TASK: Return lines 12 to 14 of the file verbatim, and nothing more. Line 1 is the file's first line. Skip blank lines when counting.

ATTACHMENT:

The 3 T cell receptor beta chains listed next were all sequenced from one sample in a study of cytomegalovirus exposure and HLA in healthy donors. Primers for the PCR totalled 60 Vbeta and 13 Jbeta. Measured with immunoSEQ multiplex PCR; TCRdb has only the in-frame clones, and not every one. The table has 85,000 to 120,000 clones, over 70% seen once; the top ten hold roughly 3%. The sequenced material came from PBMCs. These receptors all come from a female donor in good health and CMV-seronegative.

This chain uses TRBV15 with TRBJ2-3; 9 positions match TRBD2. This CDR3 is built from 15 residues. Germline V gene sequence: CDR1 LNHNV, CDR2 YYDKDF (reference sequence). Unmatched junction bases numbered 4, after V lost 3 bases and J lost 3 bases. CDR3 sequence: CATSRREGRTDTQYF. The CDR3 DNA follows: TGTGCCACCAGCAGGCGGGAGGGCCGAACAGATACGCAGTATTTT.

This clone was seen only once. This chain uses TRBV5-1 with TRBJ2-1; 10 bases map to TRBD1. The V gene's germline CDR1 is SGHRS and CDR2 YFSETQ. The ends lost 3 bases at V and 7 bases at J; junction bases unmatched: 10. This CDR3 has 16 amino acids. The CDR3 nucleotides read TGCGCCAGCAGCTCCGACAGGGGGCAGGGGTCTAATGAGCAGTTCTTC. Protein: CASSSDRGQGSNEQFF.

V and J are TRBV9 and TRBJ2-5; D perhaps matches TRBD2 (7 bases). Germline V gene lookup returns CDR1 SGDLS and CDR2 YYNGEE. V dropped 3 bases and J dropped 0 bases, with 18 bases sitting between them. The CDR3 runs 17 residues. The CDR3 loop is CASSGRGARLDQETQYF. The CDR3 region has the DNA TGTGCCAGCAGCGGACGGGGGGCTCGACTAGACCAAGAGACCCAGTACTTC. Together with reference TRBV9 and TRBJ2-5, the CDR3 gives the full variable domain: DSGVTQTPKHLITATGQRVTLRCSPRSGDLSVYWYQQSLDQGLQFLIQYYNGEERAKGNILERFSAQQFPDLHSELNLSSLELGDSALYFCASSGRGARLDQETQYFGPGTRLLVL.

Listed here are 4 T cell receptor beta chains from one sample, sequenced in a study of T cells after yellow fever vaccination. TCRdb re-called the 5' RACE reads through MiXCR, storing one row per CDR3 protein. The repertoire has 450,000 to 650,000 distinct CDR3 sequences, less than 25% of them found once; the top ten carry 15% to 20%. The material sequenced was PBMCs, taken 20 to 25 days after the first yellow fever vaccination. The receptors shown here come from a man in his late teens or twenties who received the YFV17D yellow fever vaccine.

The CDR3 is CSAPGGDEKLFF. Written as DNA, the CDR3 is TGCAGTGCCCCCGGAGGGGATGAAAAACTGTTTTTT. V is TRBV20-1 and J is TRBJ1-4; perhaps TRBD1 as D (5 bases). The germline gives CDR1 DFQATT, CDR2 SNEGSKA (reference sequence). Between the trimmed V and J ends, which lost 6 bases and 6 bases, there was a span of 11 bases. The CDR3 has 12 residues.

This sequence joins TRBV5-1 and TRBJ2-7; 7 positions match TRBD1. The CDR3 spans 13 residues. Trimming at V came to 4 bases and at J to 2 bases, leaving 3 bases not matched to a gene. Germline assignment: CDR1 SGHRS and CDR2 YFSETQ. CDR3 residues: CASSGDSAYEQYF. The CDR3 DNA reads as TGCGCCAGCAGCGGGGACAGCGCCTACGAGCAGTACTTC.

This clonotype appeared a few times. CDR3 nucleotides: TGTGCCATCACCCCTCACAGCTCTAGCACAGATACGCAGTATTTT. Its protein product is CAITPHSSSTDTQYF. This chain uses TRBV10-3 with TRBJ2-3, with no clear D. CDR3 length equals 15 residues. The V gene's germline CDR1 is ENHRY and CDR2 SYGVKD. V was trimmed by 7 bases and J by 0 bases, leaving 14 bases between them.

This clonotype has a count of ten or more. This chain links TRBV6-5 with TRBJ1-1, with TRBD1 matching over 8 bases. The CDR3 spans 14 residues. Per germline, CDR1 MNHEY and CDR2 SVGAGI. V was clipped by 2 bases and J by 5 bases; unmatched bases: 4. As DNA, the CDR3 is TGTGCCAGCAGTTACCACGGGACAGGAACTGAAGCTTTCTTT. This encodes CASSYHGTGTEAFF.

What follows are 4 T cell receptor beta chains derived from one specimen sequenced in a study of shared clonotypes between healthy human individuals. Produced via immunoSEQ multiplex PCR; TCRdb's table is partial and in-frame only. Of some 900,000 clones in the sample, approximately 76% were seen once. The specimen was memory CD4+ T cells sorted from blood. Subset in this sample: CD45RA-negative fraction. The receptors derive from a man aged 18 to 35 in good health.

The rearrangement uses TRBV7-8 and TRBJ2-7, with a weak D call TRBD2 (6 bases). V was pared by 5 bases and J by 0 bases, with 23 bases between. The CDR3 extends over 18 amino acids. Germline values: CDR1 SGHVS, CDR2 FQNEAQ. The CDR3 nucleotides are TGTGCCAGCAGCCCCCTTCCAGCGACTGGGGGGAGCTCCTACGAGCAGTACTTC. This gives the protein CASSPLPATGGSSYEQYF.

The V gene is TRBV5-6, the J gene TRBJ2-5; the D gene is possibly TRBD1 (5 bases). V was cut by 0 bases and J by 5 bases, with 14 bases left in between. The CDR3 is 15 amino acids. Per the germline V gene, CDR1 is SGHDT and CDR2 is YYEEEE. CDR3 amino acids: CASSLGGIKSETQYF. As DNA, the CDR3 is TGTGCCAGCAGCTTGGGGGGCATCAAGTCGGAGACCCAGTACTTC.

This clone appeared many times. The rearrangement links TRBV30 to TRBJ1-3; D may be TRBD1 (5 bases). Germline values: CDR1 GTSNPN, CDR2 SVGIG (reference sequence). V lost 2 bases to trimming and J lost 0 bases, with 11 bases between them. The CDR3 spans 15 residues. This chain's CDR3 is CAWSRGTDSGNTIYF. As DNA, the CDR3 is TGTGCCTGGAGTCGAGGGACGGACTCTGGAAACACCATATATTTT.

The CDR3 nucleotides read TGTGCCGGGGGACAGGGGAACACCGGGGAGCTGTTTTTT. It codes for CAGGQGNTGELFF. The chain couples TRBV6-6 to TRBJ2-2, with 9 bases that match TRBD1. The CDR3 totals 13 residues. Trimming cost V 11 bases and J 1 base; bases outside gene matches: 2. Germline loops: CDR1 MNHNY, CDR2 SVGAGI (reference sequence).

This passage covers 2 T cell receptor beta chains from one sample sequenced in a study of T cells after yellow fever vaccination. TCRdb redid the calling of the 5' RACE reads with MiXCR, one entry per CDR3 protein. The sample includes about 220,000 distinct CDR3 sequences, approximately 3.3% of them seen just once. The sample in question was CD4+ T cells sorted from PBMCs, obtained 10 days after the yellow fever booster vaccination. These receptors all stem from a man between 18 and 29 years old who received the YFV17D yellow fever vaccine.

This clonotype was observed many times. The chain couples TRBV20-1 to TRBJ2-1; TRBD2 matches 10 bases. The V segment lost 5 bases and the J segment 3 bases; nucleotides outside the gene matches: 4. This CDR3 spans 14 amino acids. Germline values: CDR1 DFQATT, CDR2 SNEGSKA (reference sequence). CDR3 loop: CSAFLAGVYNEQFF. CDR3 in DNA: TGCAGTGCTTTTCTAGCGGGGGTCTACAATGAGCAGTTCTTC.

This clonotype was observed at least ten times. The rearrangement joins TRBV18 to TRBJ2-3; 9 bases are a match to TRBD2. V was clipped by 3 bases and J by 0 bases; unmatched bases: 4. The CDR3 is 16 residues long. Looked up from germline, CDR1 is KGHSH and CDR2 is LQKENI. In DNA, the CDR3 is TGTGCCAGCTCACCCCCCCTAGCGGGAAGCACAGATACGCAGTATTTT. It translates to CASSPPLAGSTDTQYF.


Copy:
The V gene is TRBV5-6, the J gene TRBJ2-5; the D gene is possibly TRBD1 (5 bases). V was cut by 0 bases and J by 5 bases, with 14 bases left in between. The CDR3 is 15 amino acids. Per the germline V gene, CDR1 is SGHDT and CDR2 is YYEEEE. CDR3 amino acids: CASSLGGIKSETQYF. As DNA, the CDR3 is TGTGCCAGCAGCTTGGGGGGCATCAAGTCGGAGACCCAGTACTTC.

This clone appeared many times. The rearrangement links TRBV30 to TRBJ1-3; D may be TRBD1 (5 bases). Germline values: CDR1 GTSNPN, CDR2 SVGIG (reference sequence). V lost 2 bases to trimming and J lost 0 bases, with 11 bases between them. The CDR3 spans 15 residues. This chain's CDR3 is CAWSRGTDSGNTIYF. As DNA, the CDR3 is TGTGCCTGGAGTCGAGGGACGGACTCTGGAAACACCATATATTTT.

The CDR3 nucleotides read TGTGCCGGGGGACAGGGGAACACCGGGGAGCTGTTTTTT. It codes for CAGGQGNTGELFF. The chain couples TRBV6-6 to TRBJ2-2, with 9 bases that match TRBD1. The CDR3 totals 13 residues. Trimming cost V 11 bases and J 1 base; bases outside gene matches: 2. Germline loops: CDR1 MNHNY, CDR2 SVGAGI (reference sequence).